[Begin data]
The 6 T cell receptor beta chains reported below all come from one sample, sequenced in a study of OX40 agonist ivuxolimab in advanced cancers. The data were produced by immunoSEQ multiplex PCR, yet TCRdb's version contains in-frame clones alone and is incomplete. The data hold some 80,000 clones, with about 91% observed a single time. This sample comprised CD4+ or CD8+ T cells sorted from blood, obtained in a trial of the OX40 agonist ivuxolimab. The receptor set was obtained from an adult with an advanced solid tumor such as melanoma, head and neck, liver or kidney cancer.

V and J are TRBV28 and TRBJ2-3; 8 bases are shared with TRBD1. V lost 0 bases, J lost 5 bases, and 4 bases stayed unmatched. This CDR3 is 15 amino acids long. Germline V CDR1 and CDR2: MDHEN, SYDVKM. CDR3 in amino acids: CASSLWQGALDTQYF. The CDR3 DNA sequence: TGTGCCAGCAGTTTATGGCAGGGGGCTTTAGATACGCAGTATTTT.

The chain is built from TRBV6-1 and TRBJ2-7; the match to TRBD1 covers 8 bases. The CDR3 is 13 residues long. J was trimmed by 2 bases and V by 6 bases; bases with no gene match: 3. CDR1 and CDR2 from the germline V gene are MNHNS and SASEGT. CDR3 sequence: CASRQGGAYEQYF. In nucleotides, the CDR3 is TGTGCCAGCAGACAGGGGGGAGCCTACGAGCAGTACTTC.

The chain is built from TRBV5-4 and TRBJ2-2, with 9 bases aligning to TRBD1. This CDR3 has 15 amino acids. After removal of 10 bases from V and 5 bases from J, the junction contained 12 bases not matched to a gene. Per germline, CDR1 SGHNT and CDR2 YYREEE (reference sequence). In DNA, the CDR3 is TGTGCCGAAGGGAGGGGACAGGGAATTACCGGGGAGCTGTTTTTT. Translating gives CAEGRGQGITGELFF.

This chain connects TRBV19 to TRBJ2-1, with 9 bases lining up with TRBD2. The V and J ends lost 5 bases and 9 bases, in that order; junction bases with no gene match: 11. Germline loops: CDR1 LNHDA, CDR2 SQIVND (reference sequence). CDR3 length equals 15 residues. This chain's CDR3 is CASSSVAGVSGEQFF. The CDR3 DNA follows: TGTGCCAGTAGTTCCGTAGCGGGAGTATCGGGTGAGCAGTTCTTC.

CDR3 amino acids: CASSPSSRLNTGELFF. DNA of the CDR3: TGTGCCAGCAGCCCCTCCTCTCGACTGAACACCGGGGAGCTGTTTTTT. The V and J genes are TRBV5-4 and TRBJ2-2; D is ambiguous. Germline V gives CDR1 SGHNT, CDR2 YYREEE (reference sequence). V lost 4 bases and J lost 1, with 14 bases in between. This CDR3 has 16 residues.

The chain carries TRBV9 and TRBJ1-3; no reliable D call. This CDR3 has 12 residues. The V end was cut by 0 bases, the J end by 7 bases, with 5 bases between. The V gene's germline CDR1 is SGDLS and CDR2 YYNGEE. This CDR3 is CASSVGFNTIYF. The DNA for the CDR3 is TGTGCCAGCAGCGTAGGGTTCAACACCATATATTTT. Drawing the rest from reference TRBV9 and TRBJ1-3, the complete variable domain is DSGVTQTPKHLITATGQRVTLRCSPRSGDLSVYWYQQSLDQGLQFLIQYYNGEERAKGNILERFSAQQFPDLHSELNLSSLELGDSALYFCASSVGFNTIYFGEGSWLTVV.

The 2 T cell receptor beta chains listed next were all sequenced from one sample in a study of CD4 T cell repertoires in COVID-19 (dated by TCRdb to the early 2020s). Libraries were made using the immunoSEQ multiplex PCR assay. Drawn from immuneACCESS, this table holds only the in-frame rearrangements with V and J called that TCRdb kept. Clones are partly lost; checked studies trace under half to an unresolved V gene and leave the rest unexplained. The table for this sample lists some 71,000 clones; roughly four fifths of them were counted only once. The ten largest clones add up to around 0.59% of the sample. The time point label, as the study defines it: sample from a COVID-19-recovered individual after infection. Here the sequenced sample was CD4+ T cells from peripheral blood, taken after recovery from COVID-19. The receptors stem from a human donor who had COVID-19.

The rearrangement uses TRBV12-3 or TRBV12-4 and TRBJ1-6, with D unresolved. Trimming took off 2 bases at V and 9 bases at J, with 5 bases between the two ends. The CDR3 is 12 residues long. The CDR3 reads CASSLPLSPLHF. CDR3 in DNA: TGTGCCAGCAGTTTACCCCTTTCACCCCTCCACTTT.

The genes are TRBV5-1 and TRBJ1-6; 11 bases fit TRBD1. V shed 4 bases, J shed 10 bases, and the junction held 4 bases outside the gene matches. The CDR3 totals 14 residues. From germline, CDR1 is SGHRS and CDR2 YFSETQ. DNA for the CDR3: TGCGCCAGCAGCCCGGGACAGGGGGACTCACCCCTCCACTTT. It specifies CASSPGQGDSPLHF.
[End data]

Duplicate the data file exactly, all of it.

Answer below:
The 6 T cell receptor beta chains reported below all come from one sample, sequenced in a study of OX40 agonist ivuxolimab in advanced cancers. The data were produced by immunoSEQ multiplex PCR, yet TCRdb's version contains in-frame clones alone and is incomplete. The data hold some 80,000 clones, with about 91% observed a single time. This sample comprised CD4+ or CD8+ T cells sorted from blood, obtained in a trial of the OX40 agonist ivuxolimab. The receptor set was obtained from an adult with an advanced solid tumor such as melanoma, head and neck, liver or kidney cancer.

V and J are TRBV28 and TRBJ2-3; 8 bases are shared with TRBD1. V lost 0 bases, J lost 5 bases, and 4 bases stayed unmatched. This CDR3 is 15 amino acids long. Germline V CDR1 and CDR2: MDHEN, SYDVKM. CDR3 in amino acids: CASSLWQGALDTQYF. The CDR3 DNA sequence: TGTGCCAGCAGTTTATGGCAGGGGGCTTTAGATACGCAGTATTTT.

The chain is built from TRBV6-1 and TRBJ2-7; the match to TRBD1 covers 8 bases. The CDR3 is 13 residues long. J was trimmed by 2 bases and V by 6 bases; bases with no gene match: 3. CDR1 and CDR2 from the germline V gene are MNHNS and SASEGT. CDR3 sequence: CASRQGGAYEQYF. In nucleotides, the CDR3 is TGTGCCAGCAGACAGGGGGGAGCCTACGAGCAGTACTTC.

The chain is built from TRBV5-4 and TRBJ2-2, with 9 bases aligning to TRBD1. This CDR3 has 15 amino acids. After removal of 10 bases from V and 5 bases from J, the junction contained 12 bases not matched to a gene. Per germline, CDR1 SGHNT and CDR2 YYREEE (reference sequence). In DNA, the CDR3 is TGTGCCGAAGGGAGGGGACAGGGAATTACCGGGGAGCTGTTTTTT. Translating gives CAEGRGQGITGELFF.

This chain connects TRBV19 to TRBJ2-1, with 9 bases lining up with TRBD2. The V and J ends lost 5 bases and 9 bases, in that order; junction bases with no gene match: 11. Germline loops: CDR1 LNHDA, CDR2 SQIVND (reference sequence). CDR3 length equals 15 residues. This chain's CDR3 is CASSSVAGVSGEQFF. The CDR3 DNA follows: TGTGCCAGTAGTTCCGTAGCGGGAGTATCGGGTGAGCAGTTCTTC.

CDR3 amino acids: CASSPSSRLNTGELFF. DNA of the CDR3: TGTGCCAGCAGCCCCTCCTCTCGACTGAACACCGGGGAGCTGTTTTTT. The V and J genes are TRBV5-4 and TRBJ2-2; D is ambiguous. Germline V gives CDR1 SGHNT, CDR2 YYREEE (reference sequence). V lost 4 bases and J lost 1, with 14 bases in between. This CDR3 has 16 residues.

The chain carries TRBV9 and TRBJ1-3; no reliable D call. This CDR3 has 12 residues. The V end was cut by 0 bases, the J end by 7 bases, with 5 bases between. The V gene's germline CDR1 is SGDLS and CDR2 YYNGEE. This CDR3 is CASSVGFNTIYF. The DNA for the CDR3 is TGTGCCAGCAGCGTAGGGTTCAACACCATATATTTT. Drawing the rest from reference TRBV9 and TRBJ1-3, the complete variable domain is DSGVTQTPKHLITATGQRVTLRCSPRSGDLSVYWYQQSLDQGLQFLIQYYNGEERAKGNILERFSAQQFPDLHSELNLSSLELGDSALYFCASSVGFNTIYFGEGSWLTVV.

The 2 T cell receptor beta chains listed next were all sequenced from one sample in a study of CD4 T cell repertoires in COVID-19 (dated by TCRdb to the early 2020s). Libraries were made using the immunoSEQ multiplex PCR assay. Drawn from immuneACCESS, this table holds only the in-frame rearrangements with V and J called that TCRdb kept. Clones are partly lost; checked studies trace under half to an unresolved V gene and leave the rest unexplained. The table for this sample lists some 71,000 clones; roughly four fifths of them were counted only once. The ten largest clones add up to around 0.59% of the sample. The time point label, as the study defines it: sample from a COVID-19-recovered individual after infection. Here the sequenced sample was CD4+ T cells from peripheral blood, taken after recovery from COVID-19. The receptors stem from a human donor who had COVID-19.

The rearrangement uses TRBV12-3 or TRBV12-4 and TRBJ1-6, with D unresolved. Trimming took off 2 bases at V and 9 bases at J, with 5 bases between the two ends. The CDR3 is 12 residues long. The CDR3 reads CASSLPLSPLHF. CDR3 in DNA: TGTGCCAGCAGTTTACCCCTTTCACCCCTCCACTTT.

The genes are TRBV5-1 and TRBJ1-6; 11 bases fit TRBD1. V shed 4 bases, J shed 10 bases, and the junction held 4 bases outside the gene matches. The CDR3 totals 14 residues. From germline, CDR1 is SGHRS and CDR2 YFSETQ. DNA for the CDR3: TGCGCCAGCAGCCCGGGACAGGGGGACTCACCCCTCCACTTT. It specifies CASSPGQGDSPLHF.